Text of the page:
Thursday, April 20, 2017

Tour of the Portland Japanese Garden April 15, 2017

Our first gathering as a group travelling to Japan together, there was a sense of getting a sneak peak of the tour to come, meeting the people we will be spending time with and learning how to function as a group. We were lucky to have beautiful weather—clear, sunny, yet still a bit brisk and a slight wind. The finishing touches on the newly updated Gardens were barely in place, and it was exciting to see the new additions to the Garden.

We ascended the steps and assembled ourselves in two groups with our respective guides.  Our guide had lived in Japan for many years, some in a Buddhist Monastery.  He injected a Zen perspective for the tour.  Because we are a choir he focused on sound in the garden.  He talked about the concept of “hearing” incense, and the principles of Japanese aesthetics.  The architect of the garden focused on the sounds that a waterfall made.  The waterfall not only had to look right, but also had to sound right.

The gardens opened in 1963 as a symbol of healing between the WWII adversaries. Before the tour I was talking with Carole Anderson, a Portland native, who remembered visiting this location as a child when it was the Portland Zoo. During the tour our guide Richard pointed out that one of the main ponds had previously been the Bear Pit for the Portland Zoo.

There are 5 separate gardens that make up the Japanese Garden.  We started with the 5th garden, which is usually last.  Generally, the four seasons are represented in this garden.  Summer was depicted by the raked gravel that represents water (the water cools you down), the Fall by the beautiful color of the Japanese maples, Winter was the pine trees that catch the snow in tufts, and Spring is the cherry blossoms.  He talked about asymmetrical balance, for example, in the 5th garden there was a statue that was the center, on the right were 3 manicured bushes and on the left were 3 other objects of different heights.

The crane and the tortoise are very important to the Japanese.  The crane mates for life and represents longevity, while the tortoise also represents long life.  Objects representing the tortoise and the crane are found throughout the 5 gardens.  The origami crane is used frequently to remind people of these qualities.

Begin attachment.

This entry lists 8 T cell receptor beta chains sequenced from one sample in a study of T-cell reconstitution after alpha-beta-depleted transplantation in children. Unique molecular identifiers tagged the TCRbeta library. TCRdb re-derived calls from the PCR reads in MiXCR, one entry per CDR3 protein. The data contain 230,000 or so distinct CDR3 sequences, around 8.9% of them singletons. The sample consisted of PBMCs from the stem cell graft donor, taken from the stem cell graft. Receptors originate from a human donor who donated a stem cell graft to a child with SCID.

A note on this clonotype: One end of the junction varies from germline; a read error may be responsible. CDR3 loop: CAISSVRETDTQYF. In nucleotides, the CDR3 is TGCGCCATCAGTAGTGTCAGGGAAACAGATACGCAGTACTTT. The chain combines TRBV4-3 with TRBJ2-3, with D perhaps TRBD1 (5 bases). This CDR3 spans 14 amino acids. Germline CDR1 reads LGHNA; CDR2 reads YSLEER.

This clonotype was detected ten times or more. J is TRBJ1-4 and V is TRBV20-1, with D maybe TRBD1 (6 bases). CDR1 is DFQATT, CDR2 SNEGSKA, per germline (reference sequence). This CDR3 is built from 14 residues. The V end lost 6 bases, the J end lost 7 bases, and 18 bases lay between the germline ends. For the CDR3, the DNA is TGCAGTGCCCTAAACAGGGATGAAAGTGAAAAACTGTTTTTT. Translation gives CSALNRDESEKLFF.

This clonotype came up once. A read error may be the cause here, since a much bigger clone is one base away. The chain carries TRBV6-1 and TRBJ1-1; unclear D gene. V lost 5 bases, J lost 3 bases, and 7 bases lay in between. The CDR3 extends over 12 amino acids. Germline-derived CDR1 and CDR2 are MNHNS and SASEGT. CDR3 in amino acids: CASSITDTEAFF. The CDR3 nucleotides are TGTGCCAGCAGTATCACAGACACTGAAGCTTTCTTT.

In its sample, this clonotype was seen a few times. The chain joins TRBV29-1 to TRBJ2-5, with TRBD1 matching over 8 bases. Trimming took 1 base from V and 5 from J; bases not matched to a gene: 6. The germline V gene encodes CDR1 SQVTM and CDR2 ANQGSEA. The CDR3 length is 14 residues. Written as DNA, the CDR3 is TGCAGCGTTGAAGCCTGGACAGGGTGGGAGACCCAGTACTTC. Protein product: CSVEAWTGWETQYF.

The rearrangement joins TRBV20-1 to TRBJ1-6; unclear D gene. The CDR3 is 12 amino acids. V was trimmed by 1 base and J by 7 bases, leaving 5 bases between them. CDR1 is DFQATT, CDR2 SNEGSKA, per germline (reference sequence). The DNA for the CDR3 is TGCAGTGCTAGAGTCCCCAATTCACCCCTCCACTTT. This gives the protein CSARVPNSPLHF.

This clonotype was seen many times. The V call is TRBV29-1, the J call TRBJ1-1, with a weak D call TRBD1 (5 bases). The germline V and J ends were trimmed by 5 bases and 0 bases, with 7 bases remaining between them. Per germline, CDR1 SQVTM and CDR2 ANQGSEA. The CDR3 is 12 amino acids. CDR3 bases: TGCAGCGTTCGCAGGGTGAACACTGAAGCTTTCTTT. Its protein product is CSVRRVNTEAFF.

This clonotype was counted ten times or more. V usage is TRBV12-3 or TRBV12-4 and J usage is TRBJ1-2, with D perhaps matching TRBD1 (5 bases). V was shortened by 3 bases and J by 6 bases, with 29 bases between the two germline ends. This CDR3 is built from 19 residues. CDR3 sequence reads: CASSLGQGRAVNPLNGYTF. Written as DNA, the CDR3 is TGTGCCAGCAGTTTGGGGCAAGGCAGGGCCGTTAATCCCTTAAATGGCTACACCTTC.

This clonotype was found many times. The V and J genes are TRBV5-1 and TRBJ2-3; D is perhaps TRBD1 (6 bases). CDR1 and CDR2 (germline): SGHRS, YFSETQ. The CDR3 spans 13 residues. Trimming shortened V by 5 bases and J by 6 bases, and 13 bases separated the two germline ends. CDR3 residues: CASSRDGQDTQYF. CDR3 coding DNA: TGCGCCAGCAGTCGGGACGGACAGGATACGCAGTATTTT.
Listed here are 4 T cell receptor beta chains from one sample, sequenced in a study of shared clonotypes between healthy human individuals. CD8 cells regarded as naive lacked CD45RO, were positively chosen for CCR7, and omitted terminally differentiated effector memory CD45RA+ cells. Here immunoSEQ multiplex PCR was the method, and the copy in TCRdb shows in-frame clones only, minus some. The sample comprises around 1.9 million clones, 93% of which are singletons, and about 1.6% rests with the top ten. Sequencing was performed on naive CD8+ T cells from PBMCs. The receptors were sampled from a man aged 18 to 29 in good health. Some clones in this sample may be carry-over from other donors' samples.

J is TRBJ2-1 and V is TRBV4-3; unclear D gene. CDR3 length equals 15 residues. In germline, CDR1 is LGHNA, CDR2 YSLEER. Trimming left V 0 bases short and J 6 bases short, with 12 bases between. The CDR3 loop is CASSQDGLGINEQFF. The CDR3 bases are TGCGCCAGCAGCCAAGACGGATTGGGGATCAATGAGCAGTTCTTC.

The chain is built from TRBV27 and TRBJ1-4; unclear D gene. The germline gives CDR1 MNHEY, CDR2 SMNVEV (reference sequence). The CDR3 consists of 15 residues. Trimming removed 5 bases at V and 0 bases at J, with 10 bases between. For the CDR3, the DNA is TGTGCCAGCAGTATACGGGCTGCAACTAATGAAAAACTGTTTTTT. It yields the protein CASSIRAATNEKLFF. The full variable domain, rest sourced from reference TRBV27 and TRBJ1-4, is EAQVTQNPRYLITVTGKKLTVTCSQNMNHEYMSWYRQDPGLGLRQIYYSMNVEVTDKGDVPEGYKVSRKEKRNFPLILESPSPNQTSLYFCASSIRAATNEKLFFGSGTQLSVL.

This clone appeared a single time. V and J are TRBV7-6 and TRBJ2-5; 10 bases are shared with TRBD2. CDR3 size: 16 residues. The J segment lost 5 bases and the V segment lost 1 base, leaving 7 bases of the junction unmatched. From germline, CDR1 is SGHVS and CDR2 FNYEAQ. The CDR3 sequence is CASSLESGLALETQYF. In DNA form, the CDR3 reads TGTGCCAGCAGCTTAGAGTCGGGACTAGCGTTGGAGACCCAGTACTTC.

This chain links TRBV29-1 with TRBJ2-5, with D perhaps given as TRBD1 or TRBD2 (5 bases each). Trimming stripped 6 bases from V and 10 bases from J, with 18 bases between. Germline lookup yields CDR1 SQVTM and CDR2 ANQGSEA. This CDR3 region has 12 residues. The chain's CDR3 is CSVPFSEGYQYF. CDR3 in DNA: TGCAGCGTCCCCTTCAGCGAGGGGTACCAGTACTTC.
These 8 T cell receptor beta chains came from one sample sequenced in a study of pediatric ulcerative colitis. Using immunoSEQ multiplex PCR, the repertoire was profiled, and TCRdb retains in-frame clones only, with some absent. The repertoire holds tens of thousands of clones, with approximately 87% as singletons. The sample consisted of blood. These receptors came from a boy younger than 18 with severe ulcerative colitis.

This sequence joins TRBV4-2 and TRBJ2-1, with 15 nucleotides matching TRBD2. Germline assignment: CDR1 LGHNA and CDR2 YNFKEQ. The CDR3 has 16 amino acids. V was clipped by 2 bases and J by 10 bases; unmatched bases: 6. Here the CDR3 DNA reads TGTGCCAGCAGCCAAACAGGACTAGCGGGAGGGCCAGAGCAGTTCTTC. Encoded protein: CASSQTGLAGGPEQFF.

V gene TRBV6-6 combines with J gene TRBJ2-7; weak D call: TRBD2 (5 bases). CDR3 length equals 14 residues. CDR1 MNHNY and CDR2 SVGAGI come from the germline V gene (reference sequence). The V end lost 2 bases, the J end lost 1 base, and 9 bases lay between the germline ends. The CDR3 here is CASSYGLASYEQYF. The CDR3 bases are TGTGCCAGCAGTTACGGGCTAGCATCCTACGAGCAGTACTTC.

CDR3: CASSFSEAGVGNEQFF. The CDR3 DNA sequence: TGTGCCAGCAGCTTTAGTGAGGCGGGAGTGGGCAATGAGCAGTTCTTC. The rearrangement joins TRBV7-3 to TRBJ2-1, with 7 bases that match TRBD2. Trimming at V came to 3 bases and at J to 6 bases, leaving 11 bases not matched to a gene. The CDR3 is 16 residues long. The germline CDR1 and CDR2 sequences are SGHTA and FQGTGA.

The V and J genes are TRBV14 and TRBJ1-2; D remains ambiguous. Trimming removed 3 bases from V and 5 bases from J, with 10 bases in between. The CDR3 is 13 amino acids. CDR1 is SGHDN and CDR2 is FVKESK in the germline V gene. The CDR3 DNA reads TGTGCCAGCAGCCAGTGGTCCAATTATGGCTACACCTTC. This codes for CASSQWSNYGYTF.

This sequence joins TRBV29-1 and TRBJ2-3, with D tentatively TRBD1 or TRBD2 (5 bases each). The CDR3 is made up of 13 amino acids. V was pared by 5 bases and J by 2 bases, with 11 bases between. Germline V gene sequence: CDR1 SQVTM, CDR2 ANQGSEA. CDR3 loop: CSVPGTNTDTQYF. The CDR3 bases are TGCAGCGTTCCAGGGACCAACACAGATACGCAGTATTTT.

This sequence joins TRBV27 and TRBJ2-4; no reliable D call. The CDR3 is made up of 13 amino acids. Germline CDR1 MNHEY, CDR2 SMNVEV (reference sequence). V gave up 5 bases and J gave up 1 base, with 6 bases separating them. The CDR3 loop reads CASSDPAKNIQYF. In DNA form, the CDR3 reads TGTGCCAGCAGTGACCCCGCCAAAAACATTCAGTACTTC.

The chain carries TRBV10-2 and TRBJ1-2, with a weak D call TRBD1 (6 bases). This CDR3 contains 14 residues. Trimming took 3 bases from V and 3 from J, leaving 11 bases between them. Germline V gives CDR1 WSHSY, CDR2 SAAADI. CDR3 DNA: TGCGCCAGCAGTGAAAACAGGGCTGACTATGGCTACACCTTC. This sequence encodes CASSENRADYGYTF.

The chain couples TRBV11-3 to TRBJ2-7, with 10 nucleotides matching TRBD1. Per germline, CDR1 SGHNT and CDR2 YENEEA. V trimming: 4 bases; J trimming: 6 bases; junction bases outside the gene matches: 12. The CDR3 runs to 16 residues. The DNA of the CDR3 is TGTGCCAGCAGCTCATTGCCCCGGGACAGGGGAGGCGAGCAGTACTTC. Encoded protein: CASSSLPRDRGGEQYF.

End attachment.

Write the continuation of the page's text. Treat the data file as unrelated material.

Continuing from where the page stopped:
One of three tea houses has a stone walking path that is designed to help visitors shed the concerns of the outside world. Inside the gate where the tea house is located is a contemplative space that represents rural life.  Outside the gate is an angular cement walkway that represents city life – the fast moving I-5 freeway. 

A concept of Japanese aesthetics is called Miegakure.  When looking at a garden, you see or hear a glimpse of that which is beyond, enticing one to move forward into the next space.  One might hear a waterfall without the ability to use one’s eyes to see.  It is necessary to see with one’s ears.

The Japanese enjoy calling to mind a monk who foregoes reaching nirvana to return to earth to be a teacher for his fellow human beings.  We saw a stone statue with a carving of this monk on a gentle, rolling path.  Later, Marcella picked up a little statue of this inspirational teacher at the gift shop.

At the completion of our tour, Richard invited us to return in the Fall for the Harvest Moon viewing.  He recommended getting tickets early to ensure you can enjoy the tea, sake, the beautiful community of people who gather, and the stunning gardens.